One Touch Screen Too Many

 

This past Thursday my friend and I decided to visit the National Museum of the American Indian  (NMAI) with the goal of playing with as much in-gallery technology as possible. Neither of us had been to NMAI before so we weren’t sure what to expect, or even what technology would be available to us. Luckily for us, the museum was relatively empty on Thursday, perhaps due to the all-day rain or because it was the middle of the day on Thursday, but whatever the cause it meant my friend and I could take as much time with our finds as we wanted.

 

For those who haven’t visited the NMAI at all, or it’s been a while, let me refresh your memory on the layout. The visit actually begins on the fourth floor and you slowly work your way down to the final galleries on the second floor. On the fourth floor, before you even enter the first official gallery space, you encounter a massive glass case that is filled with a variety of objects, each depicting an animal in some way. In front of the cabinets are small kiosks that allow visitors to click on the picture of an object in the cabinet, learn its origin, date of creation, and material as well as zoom in on the object to see it up close.  I was immediately excited about this, hoping to gain some insight into what exactly the object meant to its perspective culture, and also to have the ability to play the first touch screen I found.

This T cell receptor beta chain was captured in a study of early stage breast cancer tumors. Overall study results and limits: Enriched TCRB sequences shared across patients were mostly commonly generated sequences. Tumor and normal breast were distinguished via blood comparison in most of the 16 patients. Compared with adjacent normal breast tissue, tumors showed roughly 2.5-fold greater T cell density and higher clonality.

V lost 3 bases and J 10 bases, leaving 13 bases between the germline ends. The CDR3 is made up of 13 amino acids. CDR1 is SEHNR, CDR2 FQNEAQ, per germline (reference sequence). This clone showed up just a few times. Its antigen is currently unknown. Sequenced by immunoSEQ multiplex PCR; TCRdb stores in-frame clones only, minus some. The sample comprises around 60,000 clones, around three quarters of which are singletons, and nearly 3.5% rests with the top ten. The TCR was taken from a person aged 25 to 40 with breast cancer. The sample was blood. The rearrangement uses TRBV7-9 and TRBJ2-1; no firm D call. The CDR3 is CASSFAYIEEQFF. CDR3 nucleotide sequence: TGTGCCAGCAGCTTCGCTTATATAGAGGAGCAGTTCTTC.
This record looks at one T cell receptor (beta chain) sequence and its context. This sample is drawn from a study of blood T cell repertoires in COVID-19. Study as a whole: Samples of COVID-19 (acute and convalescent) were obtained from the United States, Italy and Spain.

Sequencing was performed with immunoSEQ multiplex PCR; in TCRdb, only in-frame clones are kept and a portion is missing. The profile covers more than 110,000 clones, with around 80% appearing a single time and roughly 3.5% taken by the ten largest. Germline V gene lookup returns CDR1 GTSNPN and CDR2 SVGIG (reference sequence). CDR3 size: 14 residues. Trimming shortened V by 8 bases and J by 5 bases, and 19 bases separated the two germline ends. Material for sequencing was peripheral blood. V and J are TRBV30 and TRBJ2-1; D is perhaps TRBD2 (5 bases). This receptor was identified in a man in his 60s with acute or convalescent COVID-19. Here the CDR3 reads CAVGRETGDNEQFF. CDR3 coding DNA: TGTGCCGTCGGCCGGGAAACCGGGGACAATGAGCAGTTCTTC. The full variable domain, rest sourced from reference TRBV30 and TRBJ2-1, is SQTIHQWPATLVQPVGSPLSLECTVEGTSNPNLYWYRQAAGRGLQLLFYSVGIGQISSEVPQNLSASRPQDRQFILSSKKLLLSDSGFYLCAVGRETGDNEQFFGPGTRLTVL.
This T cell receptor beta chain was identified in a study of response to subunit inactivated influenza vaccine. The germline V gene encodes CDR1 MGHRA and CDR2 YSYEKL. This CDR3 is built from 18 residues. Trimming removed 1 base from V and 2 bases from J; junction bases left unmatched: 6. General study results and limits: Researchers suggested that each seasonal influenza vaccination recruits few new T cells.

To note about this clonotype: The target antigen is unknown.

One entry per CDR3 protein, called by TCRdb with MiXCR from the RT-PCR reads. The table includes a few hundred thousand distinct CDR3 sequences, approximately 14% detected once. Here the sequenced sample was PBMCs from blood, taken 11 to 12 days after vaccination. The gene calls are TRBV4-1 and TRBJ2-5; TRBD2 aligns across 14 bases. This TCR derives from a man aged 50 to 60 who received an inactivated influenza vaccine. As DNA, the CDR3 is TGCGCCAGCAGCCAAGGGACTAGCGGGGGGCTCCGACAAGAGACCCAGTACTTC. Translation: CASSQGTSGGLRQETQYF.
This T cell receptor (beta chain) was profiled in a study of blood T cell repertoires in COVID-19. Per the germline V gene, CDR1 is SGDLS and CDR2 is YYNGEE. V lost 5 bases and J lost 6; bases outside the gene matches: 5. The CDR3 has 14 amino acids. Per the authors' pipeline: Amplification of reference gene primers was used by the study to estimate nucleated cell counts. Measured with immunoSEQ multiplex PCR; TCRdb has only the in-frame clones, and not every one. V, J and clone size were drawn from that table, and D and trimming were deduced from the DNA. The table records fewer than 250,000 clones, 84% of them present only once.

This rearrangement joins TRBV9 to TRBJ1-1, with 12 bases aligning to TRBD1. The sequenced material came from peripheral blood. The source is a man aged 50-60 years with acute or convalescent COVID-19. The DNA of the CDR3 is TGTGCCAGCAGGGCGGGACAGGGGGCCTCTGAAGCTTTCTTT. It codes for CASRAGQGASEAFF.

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A close up of Animal Artifact Kiosk